On Fri, Sep 16, 2016 at 06:15:10AM -0600, Jan Beulich wrote:
> >>> On 14.09.16 at 10:23, <daniel.ki...@oracle.com> wrote:
> > Starting from the beginning it looks that there are "soft" limits enforced
> > in BIOS early boot code looking for usable low memory region. Hight limit
> > is set at 640 KiB and low at 256 KiB. This means that if a value from a
> > given
> > source which describes low memory region (i.e. EBDA base segment, base
> > memory
> > size, multiboot protocol) is out of bounds then we try to get new value from
> > next one (I mean source). However, at the end there are no checks that
> > assure
> > us that we got what we expected. So, I think that at first we should add
> > "hard"
> > checks here. This means that if we get value out of earlier mentioned bounds
> > then we should print relevant message on serial console and halt the system.
> I disagree. I think that the best effort approach (what you name "soft"
> checks) are quite okay in the legacy BIOS case: Even if the BIOS has
> screwed things up, we can still _try_ to come up nevertheless.
> This is quite different for (imo) much more sophisticated EFI
> environments: We know they are screwed too, but we can't as
> easily ignore them using certain pieces of memory.
> > Additionally, my investigation has shown that there are no bound checks in
> > low memory allocation machinery for trampoline (by the way, in BIOS path we
> > allocate 64 KiB for trampoline but in EFI code we properly calculate its
> > size;
> > so, I think we should do the same calculation in BIOS path), stack and boot
> > data
> > taken from multiboot protocol. Hence, relevant fixes should be added here
> > too.
> Would be nice, yes, but we need to weigh the need to presumably do
> at least some of this in assembly code (for now at least) against the
> potential gain.
> > Moreover I think that at least allocation machinery with additional checks
> > described in last paragraph can be used on EFI platforms when Xen is booted
> > via multiboot2 protocol. However, then high limit should be defined as 1
> > MiB.
> > Though I think that low limit, 256 KiB, should stay as is.
> Why 1Mb? The 640k limit derives from hardware aspects, but doesn't
> depend on the software environment.
I do not expect that anything which is not memory will reside between 640 KiB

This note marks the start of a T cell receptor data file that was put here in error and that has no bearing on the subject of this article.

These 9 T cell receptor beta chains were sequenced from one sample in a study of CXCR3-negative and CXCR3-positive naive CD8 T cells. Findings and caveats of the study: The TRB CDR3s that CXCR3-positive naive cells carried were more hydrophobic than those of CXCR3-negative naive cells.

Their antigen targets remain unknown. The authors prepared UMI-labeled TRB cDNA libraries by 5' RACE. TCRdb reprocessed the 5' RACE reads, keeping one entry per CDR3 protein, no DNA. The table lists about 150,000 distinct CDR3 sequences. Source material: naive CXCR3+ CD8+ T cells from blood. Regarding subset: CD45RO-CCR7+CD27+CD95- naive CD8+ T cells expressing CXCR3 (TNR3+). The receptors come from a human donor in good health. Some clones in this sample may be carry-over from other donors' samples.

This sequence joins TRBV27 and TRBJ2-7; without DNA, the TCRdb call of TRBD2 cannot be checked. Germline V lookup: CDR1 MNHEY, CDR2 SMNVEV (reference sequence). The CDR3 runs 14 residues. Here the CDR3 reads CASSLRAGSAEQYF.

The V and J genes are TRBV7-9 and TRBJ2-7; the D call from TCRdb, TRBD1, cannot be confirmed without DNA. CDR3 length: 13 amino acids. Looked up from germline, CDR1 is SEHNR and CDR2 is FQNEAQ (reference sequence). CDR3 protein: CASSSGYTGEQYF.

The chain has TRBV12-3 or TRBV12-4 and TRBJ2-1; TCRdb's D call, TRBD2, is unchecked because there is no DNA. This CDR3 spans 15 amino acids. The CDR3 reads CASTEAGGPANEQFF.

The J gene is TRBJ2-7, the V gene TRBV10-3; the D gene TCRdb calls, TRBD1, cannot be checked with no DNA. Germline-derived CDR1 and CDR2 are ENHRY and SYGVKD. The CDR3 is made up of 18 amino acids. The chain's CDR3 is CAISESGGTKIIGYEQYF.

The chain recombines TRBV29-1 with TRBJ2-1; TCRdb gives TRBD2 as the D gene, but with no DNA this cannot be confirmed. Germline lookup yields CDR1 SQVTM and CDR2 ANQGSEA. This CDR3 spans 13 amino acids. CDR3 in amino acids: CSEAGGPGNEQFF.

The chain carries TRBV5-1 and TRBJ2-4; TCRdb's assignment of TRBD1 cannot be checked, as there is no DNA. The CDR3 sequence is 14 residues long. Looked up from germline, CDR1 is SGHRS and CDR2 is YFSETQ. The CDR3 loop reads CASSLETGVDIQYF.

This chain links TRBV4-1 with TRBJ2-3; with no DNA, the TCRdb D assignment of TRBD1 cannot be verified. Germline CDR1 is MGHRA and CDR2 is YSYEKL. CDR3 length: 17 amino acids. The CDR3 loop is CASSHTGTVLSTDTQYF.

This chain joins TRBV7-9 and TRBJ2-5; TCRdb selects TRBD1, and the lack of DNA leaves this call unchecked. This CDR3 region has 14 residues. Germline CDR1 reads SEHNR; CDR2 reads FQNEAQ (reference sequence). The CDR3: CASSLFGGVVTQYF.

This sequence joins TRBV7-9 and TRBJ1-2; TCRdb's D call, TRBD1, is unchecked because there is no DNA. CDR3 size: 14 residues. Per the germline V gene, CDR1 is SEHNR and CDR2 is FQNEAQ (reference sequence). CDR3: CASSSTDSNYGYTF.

and 1 MiB on EFI platforms. So, if firmware says that it is usable why we cannot
use it? And I have a feeling that this idea lead to currently existing checks
around trampoline allocation code for EFI. Though, as I saw EFI platforms
usually does not expose region 640 KiB and 1 MiB as usable. However, this
does not mean that they cannot in the future.
> > So, I think that we should prepare following patches:
> > - allocate properly calculated amount of memory for trampoline,
> > - define high/low limit as a constants and use them,
> > - add bounds checks for chosen low memory region, and bounds
> > checks in allocation machinery for trampoline and stack,
> > - add bounds checks to allocator in reloc.c.
> > I have a feeling that this fixes are not very critical, however, nice to
> > have.
> Indeed. I'd just like to avoid that new code (read: your mb2 series)
> gets introduced with similar issues. Just like the original EFI code at
> least tries to properly allocate the trampoline space.
OK, I have a feeling that you wish to postpone most of proposed changes for
I can understand that. However, if we wish check that there is sufficient amount
of memory available for trampoline we should decide which value to use. Should
we use 64 KiB from BIOS Xen assembly code or trampoline real size like in Xen
EFI code? Trampoline real size is much more sensible for me but this requires
some changes in assembly code allocating trampoline. We can allocate trampoline
real size on both EFI and BIOS platforms. Or leave BIOS case as is and use
trampoline real size just only on EFI platforms.
Xen-devel mailing list